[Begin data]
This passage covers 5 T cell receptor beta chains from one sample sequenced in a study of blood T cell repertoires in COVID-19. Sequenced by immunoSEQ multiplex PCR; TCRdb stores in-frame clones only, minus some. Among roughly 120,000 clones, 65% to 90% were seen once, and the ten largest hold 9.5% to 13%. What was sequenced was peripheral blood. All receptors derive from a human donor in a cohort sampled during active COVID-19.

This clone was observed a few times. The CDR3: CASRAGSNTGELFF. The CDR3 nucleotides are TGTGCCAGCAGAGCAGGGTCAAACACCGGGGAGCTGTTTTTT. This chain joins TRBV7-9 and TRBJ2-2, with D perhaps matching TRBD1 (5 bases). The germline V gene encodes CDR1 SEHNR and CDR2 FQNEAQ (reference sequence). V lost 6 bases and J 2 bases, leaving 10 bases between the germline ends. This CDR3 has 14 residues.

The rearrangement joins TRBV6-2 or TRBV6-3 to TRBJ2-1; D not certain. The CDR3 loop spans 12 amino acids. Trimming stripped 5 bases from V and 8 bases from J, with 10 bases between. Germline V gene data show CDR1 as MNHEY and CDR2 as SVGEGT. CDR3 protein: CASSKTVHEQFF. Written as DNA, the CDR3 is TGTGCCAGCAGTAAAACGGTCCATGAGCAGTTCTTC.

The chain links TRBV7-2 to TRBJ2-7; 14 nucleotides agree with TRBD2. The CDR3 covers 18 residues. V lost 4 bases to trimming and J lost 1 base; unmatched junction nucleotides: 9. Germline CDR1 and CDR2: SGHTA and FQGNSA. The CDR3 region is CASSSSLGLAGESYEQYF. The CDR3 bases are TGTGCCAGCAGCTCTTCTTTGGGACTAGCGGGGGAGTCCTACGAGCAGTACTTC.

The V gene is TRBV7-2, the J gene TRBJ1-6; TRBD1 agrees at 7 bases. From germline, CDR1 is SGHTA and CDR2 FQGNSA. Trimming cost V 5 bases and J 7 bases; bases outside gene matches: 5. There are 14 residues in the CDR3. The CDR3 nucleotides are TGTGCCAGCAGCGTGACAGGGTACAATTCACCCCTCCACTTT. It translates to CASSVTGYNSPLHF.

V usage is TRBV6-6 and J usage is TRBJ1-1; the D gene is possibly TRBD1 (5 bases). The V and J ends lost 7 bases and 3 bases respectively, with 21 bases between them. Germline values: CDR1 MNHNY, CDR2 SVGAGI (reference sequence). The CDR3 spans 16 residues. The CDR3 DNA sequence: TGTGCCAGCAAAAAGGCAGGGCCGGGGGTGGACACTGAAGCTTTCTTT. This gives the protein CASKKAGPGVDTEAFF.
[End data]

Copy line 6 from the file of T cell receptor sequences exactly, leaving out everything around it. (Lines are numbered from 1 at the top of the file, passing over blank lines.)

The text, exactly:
V usage is TRBV6-6 and J usage is TRBJ1-1; the D gene is possibly TRBD1 (5 bases). The V and J ends lost 7 bases and 3 bases respectively, with 21 bases between them. Germline values: CDR1 MNHNY, CDR2 SVGAGI (reference sequence). The CDR3 spans 16 residues. The CDR3 DNA sequence: TGTGCCAGCAAAAAGGCAGGGCCGGGGGTGGACACTGAAGCTTTCTTT. This gives the protein CASKKAGPGVDTEAFF.